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10/10/2008

Jim Grant on the Credit Crisis

Sunday, Oct. 5, CBS’ “60 Minutes” examined the credit crisis. Among those interviewed by Steve Kroft was Jim Grant. Following are a few excerpts. 

--- 

“This is a full-blown financial storm and one that comes around perhaps once every 50 or 100 years. This is the real thing,” says Jim Grant, the editor of “Grant’s Interest Rate Observer.” 

Grant is one of the country’s foremost experts on credit markets. He says it didn’t have to happen, that this disaster was created entirely by Wall Street itself, during a time of relative prosperity. And they did it by placing a trillion dollar bet, with mostly borrowed money, that the riskiest mortgages in the country could be turned into gold-plated investments. 

“If you look at how this started with the subprime crisis, it doesn’t seem to be a good bet to put your money behind the idea that people with the lowest income and the poorest credit ratings are gonna be able to pay off their mortgages,” Kroft points out. 

“The idea that you could lend money to someone who couldn’t pay it back is not an inherently attractive idea to the layman, right. However, it seemed to fly with people who were making $10 million a year,” Grant says. 

With its clients clamoring for safe investments with above average returns, the big Wall Street investment houses bought up millions of the last dependable mortgages, chopped them up into tiny bits and pieces, and repackaged them as exotic investment securities that hardly anyone could understand. 

--- 

“How much of this catastrophe had to do with the instruments that Wall Street created and chose to buy…and sell?” Kroft asks Jim Grant.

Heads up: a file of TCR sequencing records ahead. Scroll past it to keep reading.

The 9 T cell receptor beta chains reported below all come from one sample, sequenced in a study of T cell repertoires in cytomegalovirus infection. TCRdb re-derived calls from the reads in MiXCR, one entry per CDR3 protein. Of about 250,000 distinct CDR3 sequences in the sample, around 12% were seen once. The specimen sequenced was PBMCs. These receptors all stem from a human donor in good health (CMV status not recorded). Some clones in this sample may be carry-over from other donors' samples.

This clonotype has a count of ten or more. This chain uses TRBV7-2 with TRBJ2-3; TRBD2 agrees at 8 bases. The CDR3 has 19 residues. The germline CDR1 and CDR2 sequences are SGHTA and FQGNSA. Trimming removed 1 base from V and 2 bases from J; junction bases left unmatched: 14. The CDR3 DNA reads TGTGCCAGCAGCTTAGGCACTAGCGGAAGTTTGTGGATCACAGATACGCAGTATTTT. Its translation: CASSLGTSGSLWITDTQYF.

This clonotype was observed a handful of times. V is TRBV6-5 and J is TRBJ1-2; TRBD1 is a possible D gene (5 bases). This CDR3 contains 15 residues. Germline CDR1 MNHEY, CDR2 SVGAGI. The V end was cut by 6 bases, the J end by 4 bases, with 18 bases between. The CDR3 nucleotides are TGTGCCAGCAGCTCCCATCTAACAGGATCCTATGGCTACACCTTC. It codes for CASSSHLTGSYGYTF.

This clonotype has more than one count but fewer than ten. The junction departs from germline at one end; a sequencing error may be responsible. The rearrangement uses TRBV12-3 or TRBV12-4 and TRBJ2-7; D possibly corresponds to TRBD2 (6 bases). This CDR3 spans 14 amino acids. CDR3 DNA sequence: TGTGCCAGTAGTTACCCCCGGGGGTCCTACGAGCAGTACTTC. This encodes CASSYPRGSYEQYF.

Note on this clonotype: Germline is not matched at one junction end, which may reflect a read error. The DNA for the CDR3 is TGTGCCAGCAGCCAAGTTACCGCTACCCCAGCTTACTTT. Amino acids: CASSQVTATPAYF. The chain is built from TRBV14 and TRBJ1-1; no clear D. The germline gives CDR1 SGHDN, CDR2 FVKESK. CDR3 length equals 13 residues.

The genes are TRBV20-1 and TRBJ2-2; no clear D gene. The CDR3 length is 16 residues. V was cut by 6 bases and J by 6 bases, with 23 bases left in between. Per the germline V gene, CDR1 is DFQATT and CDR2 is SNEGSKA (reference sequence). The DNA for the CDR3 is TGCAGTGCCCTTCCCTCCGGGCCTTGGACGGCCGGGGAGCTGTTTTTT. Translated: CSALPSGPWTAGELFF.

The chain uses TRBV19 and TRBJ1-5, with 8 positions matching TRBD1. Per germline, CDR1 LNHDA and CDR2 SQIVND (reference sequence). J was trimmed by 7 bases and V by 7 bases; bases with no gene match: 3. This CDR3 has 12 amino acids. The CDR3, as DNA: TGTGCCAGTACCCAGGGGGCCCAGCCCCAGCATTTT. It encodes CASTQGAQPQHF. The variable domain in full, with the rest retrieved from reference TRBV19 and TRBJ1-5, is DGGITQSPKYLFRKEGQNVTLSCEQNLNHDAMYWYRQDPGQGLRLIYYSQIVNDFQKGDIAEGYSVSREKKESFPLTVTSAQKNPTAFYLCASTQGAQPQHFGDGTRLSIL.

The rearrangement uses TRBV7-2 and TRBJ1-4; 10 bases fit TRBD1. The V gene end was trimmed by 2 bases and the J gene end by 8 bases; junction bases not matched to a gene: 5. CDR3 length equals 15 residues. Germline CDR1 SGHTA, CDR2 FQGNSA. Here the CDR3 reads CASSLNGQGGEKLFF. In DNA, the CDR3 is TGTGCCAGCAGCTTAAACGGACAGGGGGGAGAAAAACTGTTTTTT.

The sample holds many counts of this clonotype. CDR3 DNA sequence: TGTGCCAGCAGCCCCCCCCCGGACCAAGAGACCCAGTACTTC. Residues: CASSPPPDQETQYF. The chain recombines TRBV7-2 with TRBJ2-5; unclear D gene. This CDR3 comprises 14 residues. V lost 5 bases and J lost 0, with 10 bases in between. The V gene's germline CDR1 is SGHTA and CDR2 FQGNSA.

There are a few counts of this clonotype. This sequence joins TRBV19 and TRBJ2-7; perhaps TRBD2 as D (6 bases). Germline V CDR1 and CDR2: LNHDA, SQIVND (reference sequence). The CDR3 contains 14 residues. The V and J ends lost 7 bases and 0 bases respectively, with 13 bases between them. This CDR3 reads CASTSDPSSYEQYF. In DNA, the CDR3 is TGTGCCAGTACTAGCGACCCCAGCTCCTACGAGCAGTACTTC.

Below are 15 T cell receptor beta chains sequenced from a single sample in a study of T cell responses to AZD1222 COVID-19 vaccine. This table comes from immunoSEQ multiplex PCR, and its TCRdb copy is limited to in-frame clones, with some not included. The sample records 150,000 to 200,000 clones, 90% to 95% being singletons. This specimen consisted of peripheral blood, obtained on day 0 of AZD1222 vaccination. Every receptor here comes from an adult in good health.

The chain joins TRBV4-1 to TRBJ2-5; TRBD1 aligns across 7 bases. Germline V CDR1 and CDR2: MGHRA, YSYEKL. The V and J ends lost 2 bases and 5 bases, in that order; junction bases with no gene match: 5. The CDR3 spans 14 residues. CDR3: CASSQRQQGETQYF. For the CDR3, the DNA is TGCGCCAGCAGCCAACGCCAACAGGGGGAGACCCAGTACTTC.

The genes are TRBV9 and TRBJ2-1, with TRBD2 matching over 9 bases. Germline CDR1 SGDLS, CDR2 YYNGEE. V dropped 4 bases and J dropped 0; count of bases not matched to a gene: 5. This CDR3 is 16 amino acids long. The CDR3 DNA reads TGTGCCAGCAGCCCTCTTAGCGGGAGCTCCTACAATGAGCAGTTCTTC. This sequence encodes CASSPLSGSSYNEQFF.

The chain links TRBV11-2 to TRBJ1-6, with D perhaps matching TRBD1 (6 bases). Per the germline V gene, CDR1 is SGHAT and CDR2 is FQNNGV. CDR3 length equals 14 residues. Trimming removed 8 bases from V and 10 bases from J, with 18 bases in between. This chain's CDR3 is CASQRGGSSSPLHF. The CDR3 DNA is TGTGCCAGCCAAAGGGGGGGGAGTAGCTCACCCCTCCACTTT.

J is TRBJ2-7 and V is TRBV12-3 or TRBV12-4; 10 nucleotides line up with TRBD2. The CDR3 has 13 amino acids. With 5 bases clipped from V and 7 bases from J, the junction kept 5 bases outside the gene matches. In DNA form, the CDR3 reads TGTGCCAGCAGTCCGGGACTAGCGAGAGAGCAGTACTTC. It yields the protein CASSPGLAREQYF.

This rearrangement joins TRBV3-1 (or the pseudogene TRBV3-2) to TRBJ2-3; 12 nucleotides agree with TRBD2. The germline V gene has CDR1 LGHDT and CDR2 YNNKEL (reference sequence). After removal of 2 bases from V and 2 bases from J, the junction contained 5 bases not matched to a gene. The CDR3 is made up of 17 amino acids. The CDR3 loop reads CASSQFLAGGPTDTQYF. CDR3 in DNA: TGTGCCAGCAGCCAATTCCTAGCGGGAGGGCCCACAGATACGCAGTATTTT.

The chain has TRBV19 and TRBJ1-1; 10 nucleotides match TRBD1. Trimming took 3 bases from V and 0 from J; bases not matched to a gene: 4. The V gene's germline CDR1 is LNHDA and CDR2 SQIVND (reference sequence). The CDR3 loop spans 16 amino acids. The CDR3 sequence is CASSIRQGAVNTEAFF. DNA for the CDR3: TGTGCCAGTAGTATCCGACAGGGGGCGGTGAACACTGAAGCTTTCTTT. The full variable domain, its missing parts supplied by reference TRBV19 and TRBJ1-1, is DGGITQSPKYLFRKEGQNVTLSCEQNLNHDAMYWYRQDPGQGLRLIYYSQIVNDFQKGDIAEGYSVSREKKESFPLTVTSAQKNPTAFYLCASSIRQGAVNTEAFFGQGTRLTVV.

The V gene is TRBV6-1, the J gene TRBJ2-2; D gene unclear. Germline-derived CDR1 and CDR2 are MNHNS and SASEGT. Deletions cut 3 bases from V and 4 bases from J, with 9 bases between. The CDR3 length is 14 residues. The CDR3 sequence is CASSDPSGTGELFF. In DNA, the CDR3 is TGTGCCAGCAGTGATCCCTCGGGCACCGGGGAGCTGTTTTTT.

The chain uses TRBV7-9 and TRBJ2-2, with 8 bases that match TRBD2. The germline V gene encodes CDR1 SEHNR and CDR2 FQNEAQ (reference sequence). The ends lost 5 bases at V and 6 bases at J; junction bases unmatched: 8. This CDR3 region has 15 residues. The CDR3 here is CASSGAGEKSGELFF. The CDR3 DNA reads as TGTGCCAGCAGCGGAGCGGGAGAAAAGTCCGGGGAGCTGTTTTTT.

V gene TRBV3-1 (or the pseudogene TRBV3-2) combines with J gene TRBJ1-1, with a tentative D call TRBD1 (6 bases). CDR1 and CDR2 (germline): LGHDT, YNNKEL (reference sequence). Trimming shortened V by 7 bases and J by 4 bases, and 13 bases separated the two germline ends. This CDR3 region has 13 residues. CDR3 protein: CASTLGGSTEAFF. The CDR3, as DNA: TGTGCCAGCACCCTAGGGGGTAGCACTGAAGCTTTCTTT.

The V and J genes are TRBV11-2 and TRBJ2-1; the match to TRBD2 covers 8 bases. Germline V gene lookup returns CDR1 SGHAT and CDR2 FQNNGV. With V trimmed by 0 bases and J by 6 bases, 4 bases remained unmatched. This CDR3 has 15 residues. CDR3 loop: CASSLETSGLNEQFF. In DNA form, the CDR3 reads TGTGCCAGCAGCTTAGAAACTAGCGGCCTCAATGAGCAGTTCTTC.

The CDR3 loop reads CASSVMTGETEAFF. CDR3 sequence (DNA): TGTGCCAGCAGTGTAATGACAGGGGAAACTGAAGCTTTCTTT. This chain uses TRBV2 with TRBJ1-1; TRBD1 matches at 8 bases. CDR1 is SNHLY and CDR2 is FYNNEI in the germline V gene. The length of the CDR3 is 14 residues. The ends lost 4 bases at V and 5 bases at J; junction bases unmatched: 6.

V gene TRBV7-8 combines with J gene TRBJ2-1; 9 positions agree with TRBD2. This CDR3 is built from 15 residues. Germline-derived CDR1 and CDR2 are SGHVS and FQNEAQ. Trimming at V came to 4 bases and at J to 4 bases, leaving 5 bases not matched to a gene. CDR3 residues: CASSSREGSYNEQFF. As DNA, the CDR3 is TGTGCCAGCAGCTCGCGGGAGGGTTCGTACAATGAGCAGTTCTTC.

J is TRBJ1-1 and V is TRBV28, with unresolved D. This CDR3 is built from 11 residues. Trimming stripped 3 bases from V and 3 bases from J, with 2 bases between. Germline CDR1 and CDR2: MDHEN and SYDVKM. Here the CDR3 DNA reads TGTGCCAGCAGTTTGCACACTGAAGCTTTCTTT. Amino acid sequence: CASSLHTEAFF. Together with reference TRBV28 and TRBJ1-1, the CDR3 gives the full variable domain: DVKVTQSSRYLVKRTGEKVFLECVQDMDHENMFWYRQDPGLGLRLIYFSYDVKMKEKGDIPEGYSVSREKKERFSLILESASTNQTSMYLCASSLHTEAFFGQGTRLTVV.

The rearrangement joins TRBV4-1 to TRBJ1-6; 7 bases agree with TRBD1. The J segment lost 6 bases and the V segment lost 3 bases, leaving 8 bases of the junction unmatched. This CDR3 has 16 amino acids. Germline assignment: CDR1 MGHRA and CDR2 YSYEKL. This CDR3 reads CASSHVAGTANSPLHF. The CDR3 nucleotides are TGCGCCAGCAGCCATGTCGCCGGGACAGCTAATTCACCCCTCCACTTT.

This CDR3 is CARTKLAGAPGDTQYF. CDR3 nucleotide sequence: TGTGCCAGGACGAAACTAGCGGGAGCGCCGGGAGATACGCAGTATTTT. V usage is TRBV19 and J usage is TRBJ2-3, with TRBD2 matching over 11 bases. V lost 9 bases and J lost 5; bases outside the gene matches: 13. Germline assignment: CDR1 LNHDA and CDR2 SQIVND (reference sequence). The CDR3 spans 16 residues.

“The instruments themselves are at the heart of this mess,” Grant says. “They are complex, in effect, mortgage science projects devised by these Nobel-tracked physicists who came to work on Wall Street for the very purpose of creating complex instruments with all manner of detailed protocols, and who gets paid when and how much. And the complexity of the structures is at the very center of the crisis of credit today.” 

“People don’t know what they’re made up of, how they’re gonna behave,” Kroft remarks. 

“Right,” Grant replies. 

But it didn’t stop ratings agencies, like Standard & Poor’s and Moody’s, from certifying the dodgy securities investment grade, and it didn’t stop Wall Street from making billions of dollars selling them to banks, pension funds, and other institutional investors all over the world. But that was just the beginning of the crisis. 

What most people outside of Wall Street and Washington don’t know is that a lot of people who bought these risky mortgage securities also went out and bought even more arcane investments that Wall Street was peddling called “credit default swaps.” And they have turned out to be a much bigger problem. 

---